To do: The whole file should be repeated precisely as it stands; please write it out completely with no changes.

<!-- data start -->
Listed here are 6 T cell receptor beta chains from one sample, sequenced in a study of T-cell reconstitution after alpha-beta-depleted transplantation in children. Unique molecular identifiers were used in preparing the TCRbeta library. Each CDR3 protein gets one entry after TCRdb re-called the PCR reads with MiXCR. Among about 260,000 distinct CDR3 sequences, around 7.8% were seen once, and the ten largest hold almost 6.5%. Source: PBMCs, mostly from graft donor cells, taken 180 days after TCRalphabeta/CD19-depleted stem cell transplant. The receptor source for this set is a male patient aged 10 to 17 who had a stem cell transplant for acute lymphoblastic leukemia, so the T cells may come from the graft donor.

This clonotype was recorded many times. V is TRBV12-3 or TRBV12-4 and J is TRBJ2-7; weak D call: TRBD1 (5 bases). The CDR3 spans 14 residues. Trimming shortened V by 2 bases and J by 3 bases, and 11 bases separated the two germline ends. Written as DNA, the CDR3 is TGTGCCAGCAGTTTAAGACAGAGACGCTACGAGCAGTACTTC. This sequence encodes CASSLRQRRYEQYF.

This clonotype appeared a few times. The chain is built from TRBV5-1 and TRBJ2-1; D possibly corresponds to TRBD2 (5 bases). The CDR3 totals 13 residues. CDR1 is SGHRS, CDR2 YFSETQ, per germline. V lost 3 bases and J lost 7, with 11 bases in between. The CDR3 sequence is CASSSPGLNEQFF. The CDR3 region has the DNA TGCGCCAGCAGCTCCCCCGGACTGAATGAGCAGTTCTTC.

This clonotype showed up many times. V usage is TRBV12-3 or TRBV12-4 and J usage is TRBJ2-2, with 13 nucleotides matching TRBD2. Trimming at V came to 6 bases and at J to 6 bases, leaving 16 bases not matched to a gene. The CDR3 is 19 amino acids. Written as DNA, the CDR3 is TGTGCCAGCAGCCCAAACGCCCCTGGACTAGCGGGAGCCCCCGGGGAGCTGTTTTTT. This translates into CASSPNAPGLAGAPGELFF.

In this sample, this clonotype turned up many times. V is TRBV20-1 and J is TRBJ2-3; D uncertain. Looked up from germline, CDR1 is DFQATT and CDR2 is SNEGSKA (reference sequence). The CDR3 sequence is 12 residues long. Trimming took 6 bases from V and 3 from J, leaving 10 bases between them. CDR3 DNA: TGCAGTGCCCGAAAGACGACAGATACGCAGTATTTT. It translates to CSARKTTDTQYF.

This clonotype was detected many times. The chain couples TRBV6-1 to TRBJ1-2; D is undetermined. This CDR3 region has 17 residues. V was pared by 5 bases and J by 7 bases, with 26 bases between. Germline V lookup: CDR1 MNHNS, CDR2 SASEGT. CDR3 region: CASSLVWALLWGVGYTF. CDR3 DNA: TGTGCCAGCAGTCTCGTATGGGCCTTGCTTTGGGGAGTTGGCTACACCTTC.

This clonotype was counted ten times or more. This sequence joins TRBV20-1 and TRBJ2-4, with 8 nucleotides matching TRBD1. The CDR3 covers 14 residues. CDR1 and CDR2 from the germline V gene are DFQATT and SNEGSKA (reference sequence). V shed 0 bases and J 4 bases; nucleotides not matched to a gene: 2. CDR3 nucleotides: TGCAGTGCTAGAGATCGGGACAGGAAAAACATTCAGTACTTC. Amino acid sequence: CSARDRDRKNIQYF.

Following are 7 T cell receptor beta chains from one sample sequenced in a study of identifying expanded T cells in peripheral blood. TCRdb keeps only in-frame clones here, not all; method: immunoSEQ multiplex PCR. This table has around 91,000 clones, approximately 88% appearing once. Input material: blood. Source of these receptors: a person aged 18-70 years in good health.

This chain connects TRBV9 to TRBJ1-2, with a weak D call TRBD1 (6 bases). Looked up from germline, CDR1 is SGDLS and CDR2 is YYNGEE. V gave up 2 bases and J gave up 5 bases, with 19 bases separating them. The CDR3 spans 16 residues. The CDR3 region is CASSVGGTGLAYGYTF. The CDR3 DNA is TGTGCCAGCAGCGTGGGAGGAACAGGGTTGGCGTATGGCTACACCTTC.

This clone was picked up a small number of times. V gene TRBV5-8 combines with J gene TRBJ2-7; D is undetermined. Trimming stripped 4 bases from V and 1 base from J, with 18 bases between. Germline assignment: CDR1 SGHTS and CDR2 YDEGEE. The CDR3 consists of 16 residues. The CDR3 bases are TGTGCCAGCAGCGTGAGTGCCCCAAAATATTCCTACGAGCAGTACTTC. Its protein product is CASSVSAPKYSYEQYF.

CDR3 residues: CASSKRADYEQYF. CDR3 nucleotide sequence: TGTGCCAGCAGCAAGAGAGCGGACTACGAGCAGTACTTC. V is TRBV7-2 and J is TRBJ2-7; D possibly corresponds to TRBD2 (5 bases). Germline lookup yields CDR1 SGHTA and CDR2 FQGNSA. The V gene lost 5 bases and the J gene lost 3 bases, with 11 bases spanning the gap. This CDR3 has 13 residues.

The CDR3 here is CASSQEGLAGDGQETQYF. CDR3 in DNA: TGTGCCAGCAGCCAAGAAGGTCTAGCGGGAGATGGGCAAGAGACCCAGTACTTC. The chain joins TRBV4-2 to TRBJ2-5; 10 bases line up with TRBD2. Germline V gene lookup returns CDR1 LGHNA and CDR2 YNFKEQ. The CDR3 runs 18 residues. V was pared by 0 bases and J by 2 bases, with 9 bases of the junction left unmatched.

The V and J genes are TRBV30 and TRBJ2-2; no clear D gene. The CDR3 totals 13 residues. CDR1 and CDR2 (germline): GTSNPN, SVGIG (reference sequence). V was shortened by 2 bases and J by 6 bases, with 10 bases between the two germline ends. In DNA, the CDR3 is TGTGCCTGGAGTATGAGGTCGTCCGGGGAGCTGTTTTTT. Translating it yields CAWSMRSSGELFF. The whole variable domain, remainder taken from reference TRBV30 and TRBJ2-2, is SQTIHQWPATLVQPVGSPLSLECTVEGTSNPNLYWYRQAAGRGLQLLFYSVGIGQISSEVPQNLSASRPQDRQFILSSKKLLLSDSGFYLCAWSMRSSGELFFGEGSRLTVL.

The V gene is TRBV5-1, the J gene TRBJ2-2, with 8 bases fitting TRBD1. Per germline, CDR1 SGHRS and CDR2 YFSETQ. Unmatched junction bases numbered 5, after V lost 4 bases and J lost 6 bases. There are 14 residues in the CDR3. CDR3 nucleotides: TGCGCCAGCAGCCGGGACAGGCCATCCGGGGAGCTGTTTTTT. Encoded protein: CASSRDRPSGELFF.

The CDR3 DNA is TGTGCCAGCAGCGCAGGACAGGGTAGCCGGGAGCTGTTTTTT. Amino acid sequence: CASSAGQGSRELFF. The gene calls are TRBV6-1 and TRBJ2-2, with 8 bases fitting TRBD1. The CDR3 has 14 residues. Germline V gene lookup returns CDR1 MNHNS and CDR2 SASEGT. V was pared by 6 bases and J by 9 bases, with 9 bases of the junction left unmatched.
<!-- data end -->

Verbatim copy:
Listed here are 6 T cell receptor beta chains from one sample, sequenced in a study of T-cell reconstitution after alpha-beta-depleted transplantation in children. Unique molecular identifiers were used in preparing the TCRbeta library. Each CDR3 protein gets one entry after TCRdb re-called the PCR reads with MiXCR. Among about 260,000 distinct CDR3 sequences, around 7.8% were seen once, and the ten largest hold almost 6.5%. Source: PBMCs, mostly from graft donor cells, taken 180 days after TCRalphabeta/CD19-depleted stem cell transplant. The receptor source for this set is a male patient aged 10 to 17 who had a stem cell transplant for acute lymphoblastic leukemia, so the T cells may come from the graft donor.

This clonotype was recorded many times. V is TRBV12-3 or TRBV12-4 and J is TRBJ2-7; weak D call: TRBD1 (5 bases). The CDR3 spans 14 residues. Trimming shortened V by 2 bases and J by 3 bases, and 11 bases separated the two germline ends. Written as DNA, the CDR3 is TGTGCCAGCAGTTTAAGACAGAGACGCTACGAGCAGTACTTC. This sequence encodes CASSLRQRRYEQYF.

This clonotype appeared a few times. The chain is built from TRBV5-1 and TRBJ2-1; D possibly corresponds to TRBD2 (5 bases). The CDR3 totals 13 residues. CDR1 is SGHRS, CDR2 YFSETQ, per germline. V lost 3 bases and J lost 7, with 11 bases in between. The CDR3 sequence is CASSSPGLNEQFF. The CDR3 region has the DNA TGCGCCAGCAGCTCCCCCGGACTGAATGAGCAGTTCTTC.

This clonotype showed up many times. V usage is TRBV12-3 or TRBV12-4 and J usage is TRBJ2-2, with 13 nucleotides matching TRBD2. Trimming at V came to 6 bases and at J to 6 bases, leaving 16 bases not matched to a gene. The CDR3 is 19 amino acids. Written as DNA, the CDR3 is TGTGCCAGCAGCCCAAACGCCCCTGGACTAGCGGGAGCCCCCGGGGAGCTGTTTTTT. This translates into CASSPNAPGLAGAPGELFF.

In this sample, this clonotype turned up many times. V is TRBV20-1 and J is TRBJ2-3; D uncertain. Looked up from germline, CDR1 is DFQATT and CDR2 is SNEGSKA (reference sequence). The CDR3 sequence is 12 residues long. Trimming took 6 bases from V and 3 from J, leaving 10 bases between them. CDR3 DNA: TGCAGTGCCCGAAAGACGACAGATACGCAGTATTTT. It translates to CSARKTTDTQYF.

This clonotype was detected many times. The chain couples TRBV6-1 to TRBJ1-2; D is undetermined. This CDR3 region has 17 residues. V was pared by 5 bases and J by 7 bases, with 26 bases between. Germline V lookup: CDR1 MNHNS, CDR2 SASEGT. CDR3 region: CASSLVWALLWGVGYTF. CDR3 DNA: TGTGCCAGCAGTCTCGTATGGGCCTTGCTTTGGGGAGTTGGCTACACCTTC.

This clonotype was counted ten times or more. This sequence joins TRBV20-1 and TRBJ2-4, with 8 nucleotides matching TRBD1. The CDR3 covers 14 residues. CDR1 and CDR2 from the germline V gene are DFQATT and SNEGSKA (reference sequence). V shed 0 bases and J 4 bases; nucleotides not matched to a gene: 2. CDR3 nucleotides: TGCAGTGCTAGAGATCGGGACAGGAAAAACATTCAGTACTTC. Amino acid sequence: CSARDRDRKNIQYF.

Following are 7 T cell receptor beta chains from one sample sequenced in a study of identifying expanded T cells in peripheral blood. TCRdb keeps only in-frame clones here, not all; method: immunoSEQ multiplex PCR. This table has around 91,000 clones, approximately 88% appearing once. Input material: blood. Source of these receptors: a person aged 18-70 years in good health.

This chain connects TRBV9 to TRBJ1-2, with a weak D call TRBD1 (6 bases). Looked up from germline, CDR1 is SGDLS and CDR2 is YYNGEE. V gave up 2 bases and J gave up 5 bases, with 19 bases separating them. The CDR3 spans 16 residues. The CDR3 region is CASSVGGTGLAYGYTF. The CDR3 DNA is TGTGCCAGCAGCGTGGGAGGAACAGGGTTGGCGTATGGCTACACCTTC.

This clone was picked up a small number of times. V gene TRBV5-8 combines with J gene TRBJ2-7; D is undetermined. Trimming stripped 4 bases from V and 1 base from J, with 18 bases between. Germline assignment: CDR1 SGHTS and CDR2 YDEGEE. The CDR3 consists of 16 residues. The CDR3 bases are TGTGCCAGCAGCGTGAGTGCCCCAAAATATTCCTACGAGCAGTACTTC. Its protein product is CASSVSAPKYSYEQYF.

CDR3 residues: CASSKRADYEQYF. CDR3 nucleotide sequence: TGTGCCAGCAGCAAGAGAGCGGACTACGAGCAGTACTTC. V is TRBV7-2 and J is TRBJ2-7; D possibly corresponds to TRBD2 (5 bases). Germline lookup yields CDR1 SGHTA and CDR2 FQGNSA. The V gene lost 5 bases and the J gene lost 3 bases, with 11 bases spanning the gap. This CDR3 has 13 residues.

The CDR3 here is CASSQEGLAGDGQETQYF. CDR3 in DNA: TGTGCCAGCAGCCAAGAAGGTCTAGCGGGAGATGGGCAAGAGACCCAGTACTTC. The chain joins TRBV4-2 to TRBJ2-5; 10 bases line up with TRBD2. Germline V gene lookup returns CDR1 LGHNA and CDR2 YNFKEQ. The CDR3 runs 18 residues. V was pared by 0 bases and J by 2 bases, with 9 bases of the junction left unmatched.

The V and J genes are TRBV30 and TRBJ2-2; no clear D gene. The CDR3 totals 13 residues. CDR1 and CDR2 (germline): GTSNPN, SVGIG (reference sequence). V was shortened by 2 bases and J by 6 bases, with 10 bases between the two germline ends. In DNA, the CDR3 is TGTGCCTGGAGTATGAGGTCGTCCGGGGAGCTGTTTTTT. Translating it yields CAWSMRSSGELFF. The whole variable domain, remainder taken from reference TRBV30 and TRBJ2-2, is SQTIHQWPATLVQPVGSPLSLECTVEGTSNPNLYWYRQAAGRGLQLLFYSVGIGQISSEVPQNLSASRPQDRQFILSSKKLLLSDSGFYLCAWSMRSSGELFFGEGSRLTVL.

The V gene is TRBV5-1, the J gene TRBJ2-2, with 8 bases fitting TRBD1. Per germline, CDR1 SGHRS and CDR2 YFSETQ. Unmatched junction bases numbered 5, after V lost 4 bases and J lost 6 bases. There are 14 residues in the CDR3. CDR3 nucleotides: TGCGCCAGCAGCCGGGACAGGCCATCCGGGGAGCTGTTTTTT. Encoded protein: CASSRDRPSGELFF.

The CDR3 DNA is TGTGCCAGCAGCGCAGGACAGGGTAGCCGGGAGCTGTTTTTT. Amino acid sequence: CASSAGQGSRELFF. The gene calls are TRBV6-1 and TRBJ2-2, with 8 bases fitting TRBD1. The CDR3 has 14 residues. Germline V gene lookup returns CDR1 MNHNS and CDR2 SASEGT. V was pared by 6 bases and J by 9 bases, with 9 bases of the junction left unmatched.